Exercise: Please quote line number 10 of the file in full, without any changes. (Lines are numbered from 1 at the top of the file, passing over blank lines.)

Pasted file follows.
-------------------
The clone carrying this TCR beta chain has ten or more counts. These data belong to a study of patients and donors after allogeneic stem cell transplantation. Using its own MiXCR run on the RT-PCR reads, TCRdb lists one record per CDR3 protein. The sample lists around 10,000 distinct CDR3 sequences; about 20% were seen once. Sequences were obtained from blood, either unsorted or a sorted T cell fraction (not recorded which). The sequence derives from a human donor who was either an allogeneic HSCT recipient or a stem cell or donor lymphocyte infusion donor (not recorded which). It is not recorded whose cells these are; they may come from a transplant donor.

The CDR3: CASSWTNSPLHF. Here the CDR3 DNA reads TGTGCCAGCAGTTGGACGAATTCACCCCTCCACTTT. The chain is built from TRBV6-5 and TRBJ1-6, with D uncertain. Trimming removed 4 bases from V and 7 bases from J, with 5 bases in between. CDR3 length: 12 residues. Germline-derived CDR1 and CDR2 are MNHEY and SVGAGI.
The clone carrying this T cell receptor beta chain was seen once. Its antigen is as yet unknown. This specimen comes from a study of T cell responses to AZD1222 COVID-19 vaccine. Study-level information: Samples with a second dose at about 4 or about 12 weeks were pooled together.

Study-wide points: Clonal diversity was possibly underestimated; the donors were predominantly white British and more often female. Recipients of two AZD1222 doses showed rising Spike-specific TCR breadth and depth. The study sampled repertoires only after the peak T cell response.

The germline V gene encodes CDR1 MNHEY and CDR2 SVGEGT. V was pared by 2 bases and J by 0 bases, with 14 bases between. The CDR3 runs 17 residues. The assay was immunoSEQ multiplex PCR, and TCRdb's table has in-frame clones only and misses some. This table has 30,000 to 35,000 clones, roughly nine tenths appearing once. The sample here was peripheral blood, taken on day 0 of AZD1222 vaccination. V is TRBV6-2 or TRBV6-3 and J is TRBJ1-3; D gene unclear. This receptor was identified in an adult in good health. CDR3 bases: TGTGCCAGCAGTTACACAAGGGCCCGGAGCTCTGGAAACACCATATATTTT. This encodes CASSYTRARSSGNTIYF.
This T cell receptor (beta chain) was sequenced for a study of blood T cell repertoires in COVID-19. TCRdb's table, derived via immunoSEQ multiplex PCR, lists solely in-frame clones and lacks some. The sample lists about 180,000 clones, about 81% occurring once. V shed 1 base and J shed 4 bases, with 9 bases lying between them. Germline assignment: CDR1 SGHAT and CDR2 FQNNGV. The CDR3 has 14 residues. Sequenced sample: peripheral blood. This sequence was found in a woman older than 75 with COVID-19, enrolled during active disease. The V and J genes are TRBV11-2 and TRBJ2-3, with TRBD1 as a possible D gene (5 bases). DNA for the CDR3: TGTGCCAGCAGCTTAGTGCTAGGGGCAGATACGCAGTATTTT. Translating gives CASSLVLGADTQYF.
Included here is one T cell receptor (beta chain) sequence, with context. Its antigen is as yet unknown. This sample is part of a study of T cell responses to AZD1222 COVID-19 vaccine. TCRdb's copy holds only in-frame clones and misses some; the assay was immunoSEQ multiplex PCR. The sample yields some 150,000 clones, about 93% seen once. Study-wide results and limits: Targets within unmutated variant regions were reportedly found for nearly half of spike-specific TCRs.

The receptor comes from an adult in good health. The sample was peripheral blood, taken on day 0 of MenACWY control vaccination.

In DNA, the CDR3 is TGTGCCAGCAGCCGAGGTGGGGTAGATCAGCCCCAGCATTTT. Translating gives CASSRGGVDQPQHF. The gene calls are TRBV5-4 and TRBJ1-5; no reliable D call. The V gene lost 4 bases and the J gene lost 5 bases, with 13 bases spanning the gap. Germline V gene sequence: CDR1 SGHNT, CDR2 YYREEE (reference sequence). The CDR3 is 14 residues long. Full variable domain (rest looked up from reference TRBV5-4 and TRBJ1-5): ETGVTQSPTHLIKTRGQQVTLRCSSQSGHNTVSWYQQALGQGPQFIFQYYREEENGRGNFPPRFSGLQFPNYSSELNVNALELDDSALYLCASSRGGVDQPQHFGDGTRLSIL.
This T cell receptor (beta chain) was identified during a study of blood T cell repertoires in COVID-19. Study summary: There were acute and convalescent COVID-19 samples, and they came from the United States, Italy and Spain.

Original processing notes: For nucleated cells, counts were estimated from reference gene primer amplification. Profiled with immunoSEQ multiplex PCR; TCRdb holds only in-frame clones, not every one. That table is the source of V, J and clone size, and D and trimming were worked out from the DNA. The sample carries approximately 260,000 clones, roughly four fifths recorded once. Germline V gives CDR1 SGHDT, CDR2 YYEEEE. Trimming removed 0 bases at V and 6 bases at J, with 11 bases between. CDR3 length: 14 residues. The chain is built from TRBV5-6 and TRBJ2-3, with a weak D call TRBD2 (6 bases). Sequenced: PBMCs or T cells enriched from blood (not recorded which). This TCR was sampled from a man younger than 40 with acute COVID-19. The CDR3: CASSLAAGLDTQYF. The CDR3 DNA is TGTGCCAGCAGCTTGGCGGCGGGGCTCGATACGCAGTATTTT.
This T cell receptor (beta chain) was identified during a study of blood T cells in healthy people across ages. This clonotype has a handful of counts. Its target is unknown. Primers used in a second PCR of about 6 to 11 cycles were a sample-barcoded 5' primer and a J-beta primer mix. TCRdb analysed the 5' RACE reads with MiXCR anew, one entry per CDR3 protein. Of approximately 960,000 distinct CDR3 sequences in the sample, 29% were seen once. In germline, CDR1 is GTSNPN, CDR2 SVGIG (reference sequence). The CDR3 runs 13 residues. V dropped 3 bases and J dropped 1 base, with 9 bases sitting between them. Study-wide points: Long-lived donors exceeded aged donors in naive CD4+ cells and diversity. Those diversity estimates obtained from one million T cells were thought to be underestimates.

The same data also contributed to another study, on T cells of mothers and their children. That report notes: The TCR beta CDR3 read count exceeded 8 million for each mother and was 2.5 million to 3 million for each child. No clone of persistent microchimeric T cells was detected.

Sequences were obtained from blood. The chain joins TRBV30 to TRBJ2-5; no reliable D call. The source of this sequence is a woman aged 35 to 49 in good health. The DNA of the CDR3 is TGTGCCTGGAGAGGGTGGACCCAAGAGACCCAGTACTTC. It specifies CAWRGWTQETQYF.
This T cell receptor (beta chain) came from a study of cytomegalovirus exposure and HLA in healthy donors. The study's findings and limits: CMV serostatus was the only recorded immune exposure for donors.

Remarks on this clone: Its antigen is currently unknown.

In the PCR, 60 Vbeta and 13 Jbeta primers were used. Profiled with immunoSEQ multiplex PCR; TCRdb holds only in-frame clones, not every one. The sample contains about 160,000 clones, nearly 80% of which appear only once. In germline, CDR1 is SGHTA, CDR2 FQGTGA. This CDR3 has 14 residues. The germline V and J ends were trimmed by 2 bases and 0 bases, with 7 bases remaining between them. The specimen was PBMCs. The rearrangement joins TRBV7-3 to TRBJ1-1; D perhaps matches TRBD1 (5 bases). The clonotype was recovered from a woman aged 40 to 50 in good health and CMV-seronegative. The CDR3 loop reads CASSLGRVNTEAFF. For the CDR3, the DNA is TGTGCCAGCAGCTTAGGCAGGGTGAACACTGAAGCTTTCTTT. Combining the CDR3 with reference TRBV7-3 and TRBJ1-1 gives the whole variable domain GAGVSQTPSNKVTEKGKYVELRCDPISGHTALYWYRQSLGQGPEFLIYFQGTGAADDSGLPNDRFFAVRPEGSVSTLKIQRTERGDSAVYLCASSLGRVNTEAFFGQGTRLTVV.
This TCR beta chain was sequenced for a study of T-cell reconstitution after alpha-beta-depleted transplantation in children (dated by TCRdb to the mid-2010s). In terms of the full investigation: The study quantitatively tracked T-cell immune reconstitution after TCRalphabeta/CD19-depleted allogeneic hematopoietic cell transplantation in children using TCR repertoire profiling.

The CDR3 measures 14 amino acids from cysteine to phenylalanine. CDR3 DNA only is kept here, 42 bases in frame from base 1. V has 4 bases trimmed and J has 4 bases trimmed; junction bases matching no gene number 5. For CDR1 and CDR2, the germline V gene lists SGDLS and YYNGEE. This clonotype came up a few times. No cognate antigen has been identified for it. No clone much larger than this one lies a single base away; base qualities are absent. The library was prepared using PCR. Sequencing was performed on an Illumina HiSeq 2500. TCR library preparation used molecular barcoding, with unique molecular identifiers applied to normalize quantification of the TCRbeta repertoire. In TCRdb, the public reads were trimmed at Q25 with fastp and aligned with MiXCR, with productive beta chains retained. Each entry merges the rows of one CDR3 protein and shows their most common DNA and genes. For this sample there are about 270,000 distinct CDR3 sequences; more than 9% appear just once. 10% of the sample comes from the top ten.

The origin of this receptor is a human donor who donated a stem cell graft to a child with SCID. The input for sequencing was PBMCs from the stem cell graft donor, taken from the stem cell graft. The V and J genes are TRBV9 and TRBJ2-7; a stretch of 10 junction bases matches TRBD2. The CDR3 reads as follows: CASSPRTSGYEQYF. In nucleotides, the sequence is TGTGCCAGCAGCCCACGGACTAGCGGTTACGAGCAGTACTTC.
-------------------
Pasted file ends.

This T cell receptor (beta chain) was identified during a study of blood T cell repertoires in COVID-19. Study summary: There were acute and convalescent COVID-19 samples, and they came from the United States, Italy and Spain.